Jane E. Walsh begins Part 1 of her interview by summarizing her background including her mother’s career as Director of Standards and Planning for the Department of Employment Security in Rhode Island, and her father’s real estate business. She explains that she always knew she would go to college and Pembroke College’s close geographic proximity made it a good fit. Walsh talks about being a city girl – a female day student who attended Pembroke but did not live on campus, and the camaraderie commuter students developed.
Walsh describes her first day on the Pembroke campus as well as the accelerated trimester system instituted during World War II. She briefly mentions compulsory chapel and the ways that extracurricular activities changed during the war. In more detail, she defines the way the campus changed after the war’s end, specifically noting the increase in returning GIs. She also speaks about male and female student interactions as well as the separation of male and female student activities.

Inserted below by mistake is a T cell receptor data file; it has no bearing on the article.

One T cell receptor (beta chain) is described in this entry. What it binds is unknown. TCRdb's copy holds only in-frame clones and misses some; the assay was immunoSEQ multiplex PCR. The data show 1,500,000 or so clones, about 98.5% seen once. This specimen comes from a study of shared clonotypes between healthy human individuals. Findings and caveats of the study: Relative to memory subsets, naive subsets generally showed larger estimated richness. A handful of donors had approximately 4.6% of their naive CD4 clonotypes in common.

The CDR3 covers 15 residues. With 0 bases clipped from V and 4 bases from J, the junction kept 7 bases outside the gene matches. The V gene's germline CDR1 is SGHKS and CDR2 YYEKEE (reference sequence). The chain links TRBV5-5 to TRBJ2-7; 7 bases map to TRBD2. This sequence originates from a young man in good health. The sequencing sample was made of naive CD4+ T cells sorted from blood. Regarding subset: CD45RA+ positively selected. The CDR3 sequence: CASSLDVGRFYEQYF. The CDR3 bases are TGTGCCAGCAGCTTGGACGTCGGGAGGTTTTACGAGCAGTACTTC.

Also in Part 1, Walsh remembers professors Hans Rothfels, Sinclair Armstrong, Juan López-Morillas, Curt Ducasse, and Magel Wilder. She reminisces about commencement, May Day, and on-campus dances, and describes some of the dresses she wore to the dances. She denounces the Pembroke-Brown merger, asserting that women’s identities were lost, and goes on to explain her life after Pembroke, her job in the Office of the Attorney General of the United States on a project that was searching out lobbyists, and working at the Naval War College as a reference librarian.
In Part 2, only nine minutes long, Walsh describes the confidence that her Pembroke education gave her. She recalls living at home until she married, and the volunteer work she did after having four sons. Walsh concludes the interview by detailing the volunteer work she does in retirement.
John Hay Library, Brown University, Providence, Rhode Island